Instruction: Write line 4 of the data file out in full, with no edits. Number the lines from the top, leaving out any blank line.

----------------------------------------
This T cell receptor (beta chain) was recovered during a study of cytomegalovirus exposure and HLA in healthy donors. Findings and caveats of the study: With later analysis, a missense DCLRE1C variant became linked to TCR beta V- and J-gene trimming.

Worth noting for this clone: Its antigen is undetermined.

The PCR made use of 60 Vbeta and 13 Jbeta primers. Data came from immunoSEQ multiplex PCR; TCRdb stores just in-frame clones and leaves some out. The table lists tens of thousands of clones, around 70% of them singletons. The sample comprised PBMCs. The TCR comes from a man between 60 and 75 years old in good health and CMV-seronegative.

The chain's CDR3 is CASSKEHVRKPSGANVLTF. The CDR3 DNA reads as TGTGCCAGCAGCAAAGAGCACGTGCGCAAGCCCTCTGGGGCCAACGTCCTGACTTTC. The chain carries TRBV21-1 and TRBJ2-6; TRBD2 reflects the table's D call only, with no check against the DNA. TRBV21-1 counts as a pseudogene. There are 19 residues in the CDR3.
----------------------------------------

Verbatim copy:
The chain's CDR3 is CASSKEHVRKPSGANVLTF. The CDR3 DNA reads as TGTGCCAGCAGCAAAGAGCACGTGCGCAAGCCCTCTGGGGCCAACGTCCTGACTTTC. The chain carries TRBV21-1 and TRBJ2-6; TRBD2 reflects the table's D call only, with no check against the DNA. TRBV21-1 counts as a pseudogene. There are 19 residues in the CDR3.